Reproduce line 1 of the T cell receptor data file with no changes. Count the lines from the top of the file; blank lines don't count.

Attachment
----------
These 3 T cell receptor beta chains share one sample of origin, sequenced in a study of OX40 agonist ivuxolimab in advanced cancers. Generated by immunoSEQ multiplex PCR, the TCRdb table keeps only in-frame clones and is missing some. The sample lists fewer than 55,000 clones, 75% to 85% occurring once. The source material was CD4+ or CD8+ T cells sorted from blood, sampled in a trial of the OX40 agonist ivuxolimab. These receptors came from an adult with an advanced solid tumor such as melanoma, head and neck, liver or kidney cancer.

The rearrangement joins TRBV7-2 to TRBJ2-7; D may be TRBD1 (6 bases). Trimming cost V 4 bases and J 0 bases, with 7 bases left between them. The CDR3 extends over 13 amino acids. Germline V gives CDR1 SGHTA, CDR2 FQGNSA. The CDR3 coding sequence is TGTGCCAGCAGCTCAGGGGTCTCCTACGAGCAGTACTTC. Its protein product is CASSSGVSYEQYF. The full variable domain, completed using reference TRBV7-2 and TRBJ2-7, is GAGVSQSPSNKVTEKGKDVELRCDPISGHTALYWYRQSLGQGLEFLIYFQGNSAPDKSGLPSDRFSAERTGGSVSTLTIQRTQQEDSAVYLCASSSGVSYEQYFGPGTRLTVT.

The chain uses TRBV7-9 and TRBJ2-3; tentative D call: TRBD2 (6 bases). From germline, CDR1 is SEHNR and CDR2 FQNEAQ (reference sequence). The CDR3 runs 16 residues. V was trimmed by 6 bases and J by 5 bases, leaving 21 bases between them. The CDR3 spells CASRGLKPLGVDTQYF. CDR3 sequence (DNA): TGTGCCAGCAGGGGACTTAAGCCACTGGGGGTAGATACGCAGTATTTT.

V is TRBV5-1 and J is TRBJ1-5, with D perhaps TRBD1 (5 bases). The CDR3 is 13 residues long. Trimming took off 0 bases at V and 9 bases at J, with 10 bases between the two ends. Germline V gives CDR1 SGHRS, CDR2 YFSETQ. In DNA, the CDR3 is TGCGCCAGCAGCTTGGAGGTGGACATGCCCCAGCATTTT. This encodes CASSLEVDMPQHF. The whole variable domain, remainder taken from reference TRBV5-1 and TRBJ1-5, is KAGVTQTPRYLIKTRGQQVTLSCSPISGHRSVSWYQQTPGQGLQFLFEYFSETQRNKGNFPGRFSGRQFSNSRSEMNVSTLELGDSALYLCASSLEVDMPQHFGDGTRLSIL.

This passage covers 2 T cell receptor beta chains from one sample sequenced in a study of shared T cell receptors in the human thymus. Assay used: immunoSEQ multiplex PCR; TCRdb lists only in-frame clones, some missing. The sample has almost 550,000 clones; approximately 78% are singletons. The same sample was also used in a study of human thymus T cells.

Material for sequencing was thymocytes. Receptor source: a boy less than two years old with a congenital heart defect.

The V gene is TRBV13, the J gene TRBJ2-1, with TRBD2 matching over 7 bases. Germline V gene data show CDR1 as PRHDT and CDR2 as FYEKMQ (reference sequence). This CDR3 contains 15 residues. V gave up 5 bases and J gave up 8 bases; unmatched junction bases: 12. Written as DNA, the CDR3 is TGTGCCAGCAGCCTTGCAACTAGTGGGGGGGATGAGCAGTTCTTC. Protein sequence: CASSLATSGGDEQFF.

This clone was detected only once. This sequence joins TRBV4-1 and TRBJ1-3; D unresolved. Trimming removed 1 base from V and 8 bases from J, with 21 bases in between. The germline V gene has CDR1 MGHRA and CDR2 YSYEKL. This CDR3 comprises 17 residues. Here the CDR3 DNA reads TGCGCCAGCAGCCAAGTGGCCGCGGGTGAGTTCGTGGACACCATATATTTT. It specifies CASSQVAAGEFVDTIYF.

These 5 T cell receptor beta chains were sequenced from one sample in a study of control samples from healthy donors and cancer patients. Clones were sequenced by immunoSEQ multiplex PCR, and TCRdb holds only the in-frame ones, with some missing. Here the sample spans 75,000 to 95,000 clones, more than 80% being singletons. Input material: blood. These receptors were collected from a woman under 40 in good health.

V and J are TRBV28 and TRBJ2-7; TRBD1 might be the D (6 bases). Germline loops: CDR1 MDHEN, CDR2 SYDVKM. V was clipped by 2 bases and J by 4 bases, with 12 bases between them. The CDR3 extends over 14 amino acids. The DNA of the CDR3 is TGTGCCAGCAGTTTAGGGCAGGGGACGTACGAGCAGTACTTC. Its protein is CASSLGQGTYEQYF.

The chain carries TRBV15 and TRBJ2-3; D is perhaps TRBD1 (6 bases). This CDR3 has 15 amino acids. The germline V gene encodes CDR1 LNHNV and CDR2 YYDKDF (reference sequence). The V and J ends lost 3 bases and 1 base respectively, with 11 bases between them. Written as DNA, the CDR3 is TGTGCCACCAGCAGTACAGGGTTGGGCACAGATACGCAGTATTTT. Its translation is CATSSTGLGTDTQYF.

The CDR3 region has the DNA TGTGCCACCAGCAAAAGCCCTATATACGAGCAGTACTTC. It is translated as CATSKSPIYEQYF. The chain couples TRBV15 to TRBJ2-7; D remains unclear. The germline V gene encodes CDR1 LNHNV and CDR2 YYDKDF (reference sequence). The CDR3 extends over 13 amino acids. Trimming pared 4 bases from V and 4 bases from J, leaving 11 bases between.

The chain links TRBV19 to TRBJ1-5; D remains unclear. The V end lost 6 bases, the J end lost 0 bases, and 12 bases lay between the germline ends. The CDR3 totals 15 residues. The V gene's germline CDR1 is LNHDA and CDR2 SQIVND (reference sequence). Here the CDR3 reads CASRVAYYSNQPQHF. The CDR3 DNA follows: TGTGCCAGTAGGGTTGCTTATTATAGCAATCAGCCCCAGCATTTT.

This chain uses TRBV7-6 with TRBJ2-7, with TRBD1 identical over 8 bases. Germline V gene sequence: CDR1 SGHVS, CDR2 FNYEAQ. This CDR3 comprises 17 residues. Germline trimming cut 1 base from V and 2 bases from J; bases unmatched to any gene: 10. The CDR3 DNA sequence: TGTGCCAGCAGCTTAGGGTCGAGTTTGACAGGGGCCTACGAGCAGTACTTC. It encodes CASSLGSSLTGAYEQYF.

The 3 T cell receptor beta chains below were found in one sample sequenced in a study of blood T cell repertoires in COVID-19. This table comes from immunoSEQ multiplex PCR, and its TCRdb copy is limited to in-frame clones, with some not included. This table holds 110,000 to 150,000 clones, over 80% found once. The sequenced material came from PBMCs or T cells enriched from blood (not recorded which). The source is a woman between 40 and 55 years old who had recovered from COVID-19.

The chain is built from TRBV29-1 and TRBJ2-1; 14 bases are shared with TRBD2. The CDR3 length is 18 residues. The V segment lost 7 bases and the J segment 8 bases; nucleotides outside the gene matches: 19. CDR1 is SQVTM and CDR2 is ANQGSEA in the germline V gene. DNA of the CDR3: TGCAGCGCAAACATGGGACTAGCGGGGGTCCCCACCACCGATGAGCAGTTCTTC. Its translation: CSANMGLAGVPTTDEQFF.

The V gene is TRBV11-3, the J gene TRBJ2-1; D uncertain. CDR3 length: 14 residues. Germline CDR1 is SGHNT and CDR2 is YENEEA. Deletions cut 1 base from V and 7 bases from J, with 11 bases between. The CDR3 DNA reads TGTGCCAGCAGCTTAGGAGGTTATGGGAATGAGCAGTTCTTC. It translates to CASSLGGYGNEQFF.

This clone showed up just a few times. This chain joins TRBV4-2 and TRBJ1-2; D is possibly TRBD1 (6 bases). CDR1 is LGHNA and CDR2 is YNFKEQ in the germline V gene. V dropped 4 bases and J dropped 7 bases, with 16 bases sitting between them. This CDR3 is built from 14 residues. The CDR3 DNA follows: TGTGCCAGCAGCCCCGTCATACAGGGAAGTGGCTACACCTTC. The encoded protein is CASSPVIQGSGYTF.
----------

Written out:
These 3 T cell receptor beta chains share one sample of origin, sequenced in a study of OX40 agonist ivuxolimab in advanced cancers. Generated by immunoSEQ multiplex PCR, the TCRdb table keeps only in-frame clones and is missing some. The sample lists fewer than 55,000 clones, 75% to 85% occurring once. The source material was CD4+ or CD8+ T cells sorted from blood, sampled in a trial of the OX40 agonist ivuxolimab. These receptors came from an adult with an advanced solid tumor such as melanoma, head and neck, liver or kidney cancer.